I am also reminded of what happens whenever we sign, or are about to sign a forward player.
What is the first thing that happens? Social media is full of posts detailing that player's past goalscoring records at his previous clubs, and giving opinions on it, good or bad.
So what would the reaction be if we were going to sign  a player whose recent record revealed three league goals in 45 games?  I can't believe many of our fans would be happy at the thought of signing him - yet many seem to want us to keep Gornell with that recent record.
If that three in 45 was Harrison's goal record, I doubt if there would be a Cheltenham fan wanting him to stay here. Because he is perceived not to be hard-working or committed, many fans would happily see him go it seems... even with his vastly superior goal record to Gornell.
I am sure there will be interest in Gornell. Teams up in his neck of the woods like Southport, Chester or Macclesfield - his former club Accrington maybe. We know he has turned one side down, believed to be a Conference side.
It would be even better would be if the transfer-listing had the same effect on him is it has on Jason Taylor - a player transformed this season. In fact, Taylor is officially still on the list, and when he went on it we were told another player might join him but it never happened. 
I wonder if that was Gornell. I cannot believe he has not been thinking about this for a while. I cannot see that he has scored on Wednesday, and gone into Yates on Thursday morning and said "see, told you I should be playing. I want to leave." This will have been brewing for a while.
Gornell may yet come back. A loan spell somewhere might revitalise him. It might see the loan system work in our favour for once, rather than the other way round, as it might play one of our players into form instead of us doing just that for other clubs.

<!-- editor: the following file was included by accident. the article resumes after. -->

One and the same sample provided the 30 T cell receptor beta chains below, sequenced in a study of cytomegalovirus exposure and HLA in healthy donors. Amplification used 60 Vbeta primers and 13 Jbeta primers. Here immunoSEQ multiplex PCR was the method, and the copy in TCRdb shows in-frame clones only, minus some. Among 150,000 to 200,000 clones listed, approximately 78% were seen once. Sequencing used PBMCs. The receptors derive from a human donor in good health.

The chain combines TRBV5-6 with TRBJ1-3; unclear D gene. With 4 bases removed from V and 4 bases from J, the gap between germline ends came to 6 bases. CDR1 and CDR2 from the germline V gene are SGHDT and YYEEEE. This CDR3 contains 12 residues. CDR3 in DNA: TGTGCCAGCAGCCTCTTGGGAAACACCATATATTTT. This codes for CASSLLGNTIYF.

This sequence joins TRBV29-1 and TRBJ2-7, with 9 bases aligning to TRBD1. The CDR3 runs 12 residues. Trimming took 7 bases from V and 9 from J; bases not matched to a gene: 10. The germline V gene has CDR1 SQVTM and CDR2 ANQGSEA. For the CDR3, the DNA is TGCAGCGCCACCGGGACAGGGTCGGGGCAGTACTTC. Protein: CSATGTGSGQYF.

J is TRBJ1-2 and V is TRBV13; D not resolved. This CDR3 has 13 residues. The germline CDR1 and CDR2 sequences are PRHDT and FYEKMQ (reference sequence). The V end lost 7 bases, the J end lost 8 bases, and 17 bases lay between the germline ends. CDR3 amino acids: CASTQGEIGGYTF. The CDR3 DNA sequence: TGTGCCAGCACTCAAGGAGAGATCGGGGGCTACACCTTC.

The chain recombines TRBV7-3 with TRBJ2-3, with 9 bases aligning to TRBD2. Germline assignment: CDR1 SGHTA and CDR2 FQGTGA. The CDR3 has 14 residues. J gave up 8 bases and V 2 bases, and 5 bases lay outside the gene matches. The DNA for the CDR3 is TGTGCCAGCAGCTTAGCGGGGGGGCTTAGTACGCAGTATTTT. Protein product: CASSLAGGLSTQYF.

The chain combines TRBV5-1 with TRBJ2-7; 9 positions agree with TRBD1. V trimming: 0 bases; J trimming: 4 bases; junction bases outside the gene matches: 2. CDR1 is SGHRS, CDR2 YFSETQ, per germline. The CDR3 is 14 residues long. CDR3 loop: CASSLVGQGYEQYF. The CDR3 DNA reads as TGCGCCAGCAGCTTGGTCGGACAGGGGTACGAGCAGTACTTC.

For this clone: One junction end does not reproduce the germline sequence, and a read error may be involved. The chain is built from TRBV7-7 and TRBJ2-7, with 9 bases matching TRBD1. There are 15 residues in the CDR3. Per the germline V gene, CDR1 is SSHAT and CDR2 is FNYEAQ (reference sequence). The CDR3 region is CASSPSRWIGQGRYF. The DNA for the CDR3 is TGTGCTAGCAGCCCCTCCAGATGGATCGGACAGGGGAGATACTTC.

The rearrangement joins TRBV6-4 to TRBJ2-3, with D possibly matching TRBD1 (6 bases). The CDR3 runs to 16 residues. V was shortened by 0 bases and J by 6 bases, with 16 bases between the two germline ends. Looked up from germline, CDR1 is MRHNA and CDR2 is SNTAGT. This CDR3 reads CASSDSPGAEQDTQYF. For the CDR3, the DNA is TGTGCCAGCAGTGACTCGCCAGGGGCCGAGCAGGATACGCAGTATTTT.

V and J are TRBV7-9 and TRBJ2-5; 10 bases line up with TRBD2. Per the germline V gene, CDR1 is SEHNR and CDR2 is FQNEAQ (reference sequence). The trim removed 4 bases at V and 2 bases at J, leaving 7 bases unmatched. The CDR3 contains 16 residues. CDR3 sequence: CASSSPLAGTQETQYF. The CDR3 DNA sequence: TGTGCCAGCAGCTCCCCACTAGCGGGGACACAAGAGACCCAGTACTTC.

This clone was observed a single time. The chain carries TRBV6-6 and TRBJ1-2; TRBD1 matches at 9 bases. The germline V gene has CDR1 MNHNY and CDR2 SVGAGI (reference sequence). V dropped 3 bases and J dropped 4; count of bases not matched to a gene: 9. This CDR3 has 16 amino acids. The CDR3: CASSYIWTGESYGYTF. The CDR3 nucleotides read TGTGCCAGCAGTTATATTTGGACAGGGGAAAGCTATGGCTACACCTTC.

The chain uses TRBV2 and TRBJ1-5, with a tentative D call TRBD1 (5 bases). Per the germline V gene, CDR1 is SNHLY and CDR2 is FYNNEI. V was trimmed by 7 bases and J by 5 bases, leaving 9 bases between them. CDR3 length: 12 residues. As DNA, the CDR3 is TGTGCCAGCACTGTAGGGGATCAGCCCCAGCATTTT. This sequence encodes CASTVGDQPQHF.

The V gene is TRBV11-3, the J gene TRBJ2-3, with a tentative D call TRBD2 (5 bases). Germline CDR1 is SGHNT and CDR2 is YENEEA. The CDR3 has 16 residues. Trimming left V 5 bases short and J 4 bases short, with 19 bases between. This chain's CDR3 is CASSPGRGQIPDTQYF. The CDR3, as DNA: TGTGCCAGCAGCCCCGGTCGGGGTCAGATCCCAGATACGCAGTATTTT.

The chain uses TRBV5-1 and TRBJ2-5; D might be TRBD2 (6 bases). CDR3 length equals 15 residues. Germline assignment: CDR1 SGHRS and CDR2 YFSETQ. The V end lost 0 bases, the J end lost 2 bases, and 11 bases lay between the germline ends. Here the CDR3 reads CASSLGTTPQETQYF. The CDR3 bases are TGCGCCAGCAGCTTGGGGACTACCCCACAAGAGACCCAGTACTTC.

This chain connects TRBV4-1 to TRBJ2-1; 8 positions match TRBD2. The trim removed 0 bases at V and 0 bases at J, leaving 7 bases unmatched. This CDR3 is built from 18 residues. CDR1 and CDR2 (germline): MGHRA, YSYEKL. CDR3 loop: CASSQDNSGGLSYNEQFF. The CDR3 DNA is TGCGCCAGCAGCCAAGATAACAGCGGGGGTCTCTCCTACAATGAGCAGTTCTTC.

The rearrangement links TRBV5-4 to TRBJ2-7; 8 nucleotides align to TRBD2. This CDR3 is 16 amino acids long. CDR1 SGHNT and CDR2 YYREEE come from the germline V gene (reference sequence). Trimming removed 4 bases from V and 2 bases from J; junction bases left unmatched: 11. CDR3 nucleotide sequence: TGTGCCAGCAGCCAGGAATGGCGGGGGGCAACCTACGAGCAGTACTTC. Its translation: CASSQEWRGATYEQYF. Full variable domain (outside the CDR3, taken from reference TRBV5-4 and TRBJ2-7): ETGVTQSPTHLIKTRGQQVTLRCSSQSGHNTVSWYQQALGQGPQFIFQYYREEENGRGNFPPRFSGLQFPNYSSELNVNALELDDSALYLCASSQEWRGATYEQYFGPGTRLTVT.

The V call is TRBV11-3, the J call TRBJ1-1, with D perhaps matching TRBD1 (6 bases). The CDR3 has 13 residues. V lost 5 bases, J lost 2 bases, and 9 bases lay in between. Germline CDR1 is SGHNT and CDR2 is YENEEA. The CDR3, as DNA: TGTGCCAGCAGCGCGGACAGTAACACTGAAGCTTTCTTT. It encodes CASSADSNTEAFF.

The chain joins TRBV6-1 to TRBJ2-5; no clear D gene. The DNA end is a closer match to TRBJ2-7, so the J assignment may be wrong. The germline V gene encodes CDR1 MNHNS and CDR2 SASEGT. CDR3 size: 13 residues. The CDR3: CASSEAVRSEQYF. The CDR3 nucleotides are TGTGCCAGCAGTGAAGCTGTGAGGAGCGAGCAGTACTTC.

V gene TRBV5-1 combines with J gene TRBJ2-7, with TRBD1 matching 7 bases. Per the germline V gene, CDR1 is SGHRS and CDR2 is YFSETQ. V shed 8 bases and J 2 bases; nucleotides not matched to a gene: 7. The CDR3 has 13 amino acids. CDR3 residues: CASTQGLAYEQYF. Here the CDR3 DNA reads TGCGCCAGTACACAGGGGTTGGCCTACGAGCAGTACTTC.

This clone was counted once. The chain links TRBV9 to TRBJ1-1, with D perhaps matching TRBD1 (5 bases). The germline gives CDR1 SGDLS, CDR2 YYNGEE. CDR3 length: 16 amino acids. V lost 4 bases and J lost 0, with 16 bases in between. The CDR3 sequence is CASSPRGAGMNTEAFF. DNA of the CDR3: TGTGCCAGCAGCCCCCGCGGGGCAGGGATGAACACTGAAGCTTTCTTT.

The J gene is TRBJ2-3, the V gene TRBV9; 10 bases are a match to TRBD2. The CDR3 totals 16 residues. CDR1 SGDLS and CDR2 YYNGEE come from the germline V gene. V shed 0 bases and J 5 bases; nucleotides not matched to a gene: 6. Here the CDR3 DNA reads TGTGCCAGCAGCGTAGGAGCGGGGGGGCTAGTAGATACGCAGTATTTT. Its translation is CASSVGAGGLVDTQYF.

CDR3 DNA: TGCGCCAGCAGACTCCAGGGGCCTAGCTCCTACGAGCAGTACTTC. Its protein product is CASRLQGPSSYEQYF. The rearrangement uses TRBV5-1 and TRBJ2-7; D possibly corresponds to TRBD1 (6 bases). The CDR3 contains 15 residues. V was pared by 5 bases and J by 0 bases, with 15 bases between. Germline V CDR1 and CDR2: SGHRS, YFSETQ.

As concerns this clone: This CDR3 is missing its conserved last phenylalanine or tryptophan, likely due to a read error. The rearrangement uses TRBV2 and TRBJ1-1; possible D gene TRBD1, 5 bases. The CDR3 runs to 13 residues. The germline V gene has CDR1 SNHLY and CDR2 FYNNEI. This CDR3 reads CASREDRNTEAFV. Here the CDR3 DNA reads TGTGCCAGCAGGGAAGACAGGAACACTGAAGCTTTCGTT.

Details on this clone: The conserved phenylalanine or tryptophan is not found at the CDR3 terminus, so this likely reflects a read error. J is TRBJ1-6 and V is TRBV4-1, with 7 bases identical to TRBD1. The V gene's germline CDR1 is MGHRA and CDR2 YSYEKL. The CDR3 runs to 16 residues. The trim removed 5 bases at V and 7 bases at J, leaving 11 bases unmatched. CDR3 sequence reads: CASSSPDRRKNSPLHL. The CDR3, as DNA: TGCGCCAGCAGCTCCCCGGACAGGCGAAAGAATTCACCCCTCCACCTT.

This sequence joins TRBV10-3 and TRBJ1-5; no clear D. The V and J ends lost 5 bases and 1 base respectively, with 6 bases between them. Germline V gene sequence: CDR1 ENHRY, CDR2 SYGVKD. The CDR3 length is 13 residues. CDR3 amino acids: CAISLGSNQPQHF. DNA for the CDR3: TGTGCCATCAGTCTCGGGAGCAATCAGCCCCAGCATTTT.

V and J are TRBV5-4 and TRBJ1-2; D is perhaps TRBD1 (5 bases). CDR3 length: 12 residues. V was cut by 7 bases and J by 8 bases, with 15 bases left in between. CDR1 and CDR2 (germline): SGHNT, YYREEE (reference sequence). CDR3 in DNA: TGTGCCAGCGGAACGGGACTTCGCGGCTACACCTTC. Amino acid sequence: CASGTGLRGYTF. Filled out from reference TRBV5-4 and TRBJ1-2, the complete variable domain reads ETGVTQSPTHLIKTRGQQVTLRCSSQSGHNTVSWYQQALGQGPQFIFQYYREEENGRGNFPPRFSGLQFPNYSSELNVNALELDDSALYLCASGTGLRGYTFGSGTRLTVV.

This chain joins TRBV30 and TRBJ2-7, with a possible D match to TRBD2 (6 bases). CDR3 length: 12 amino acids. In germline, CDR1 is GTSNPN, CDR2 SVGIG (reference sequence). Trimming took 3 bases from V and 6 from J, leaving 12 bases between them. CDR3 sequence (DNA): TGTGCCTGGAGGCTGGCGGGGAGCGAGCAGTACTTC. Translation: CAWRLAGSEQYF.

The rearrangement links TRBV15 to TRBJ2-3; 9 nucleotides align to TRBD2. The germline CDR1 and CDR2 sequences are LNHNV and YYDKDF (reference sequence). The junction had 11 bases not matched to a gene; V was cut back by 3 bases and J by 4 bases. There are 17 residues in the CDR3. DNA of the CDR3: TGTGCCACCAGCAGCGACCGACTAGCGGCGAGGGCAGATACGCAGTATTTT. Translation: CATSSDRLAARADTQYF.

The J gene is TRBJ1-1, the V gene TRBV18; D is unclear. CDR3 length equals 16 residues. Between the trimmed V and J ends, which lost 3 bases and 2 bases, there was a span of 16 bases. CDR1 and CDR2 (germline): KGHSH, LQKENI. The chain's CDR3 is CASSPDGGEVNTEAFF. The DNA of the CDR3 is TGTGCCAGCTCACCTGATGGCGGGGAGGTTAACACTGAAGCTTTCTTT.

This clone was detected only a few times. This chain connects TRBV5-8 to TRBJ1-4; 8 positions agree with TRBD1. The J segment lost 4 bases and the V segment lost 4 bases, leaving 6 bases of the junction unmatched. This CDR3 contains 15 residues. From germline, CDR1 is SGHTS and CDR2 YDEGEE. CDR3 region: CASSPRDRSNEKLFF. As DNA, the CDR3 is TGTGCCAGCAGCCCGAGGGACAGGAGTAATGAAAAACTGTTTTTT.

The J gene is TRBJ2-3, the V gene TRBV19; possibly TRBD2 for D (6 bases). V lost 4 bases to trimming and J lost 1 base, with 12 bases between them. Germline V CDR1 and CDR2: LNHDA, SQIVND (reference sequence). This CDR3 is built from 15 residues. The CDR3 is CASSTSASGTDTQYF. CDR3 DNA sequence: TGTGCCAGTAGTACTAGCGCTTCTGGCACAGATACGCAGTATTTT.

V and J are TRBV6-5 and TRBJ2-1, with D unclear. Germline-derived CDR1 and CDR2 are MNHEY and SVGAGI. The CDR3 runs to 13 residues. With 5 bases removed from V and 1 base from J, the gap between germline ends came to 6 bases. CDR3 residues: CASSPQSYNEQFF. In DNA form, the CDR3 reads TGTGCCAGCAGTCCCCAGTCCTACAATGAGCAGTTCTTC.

But we have to be careful about letting him go out on loan, maybe until January for example, or we could have a problem in a few weeks time, as John Marquis' spell ends at the end of November and can't be extended any further.
So we could be left then with Harrison, Raffa de Vita and our newest recruit, Eusebio Bancessi as our forward options, unless of course Yates heads back to the loan market again... or wants to give Bobbie Dale a go.
My view of the loan market, especially the 'here today, gone tomorrow' short-term ones is well known, and again I am left disappointed to see us overlooking our own lads to bring in someone else's teenager.
Nothing against Eusebio, he seems a good player, but why doesn't Terry's decision mean a chance for Harry Williams, Dale or Zack Kotwica?
We do need to be careful with the way we treat these lads. I would hope that the performances of Marley Watkins up at Inverness recently have given some food for thought.
I know people will say 'it's only Inverness' and 'Scottish football is crap anyway' but he has done well for himself and is an example of someone going away and showing signs of fulfilling the promise many fans thought he had - he wasn't given much of a chance and drifted away. Sam Foley is another who has come back via Newport to Yeovil.
Harry got 37 goals from midfield last season - so why haven't we seen him even on the bench in a side which has struggled to score goals? All this after he started three of our last four games last season, and in my view did not look out of place.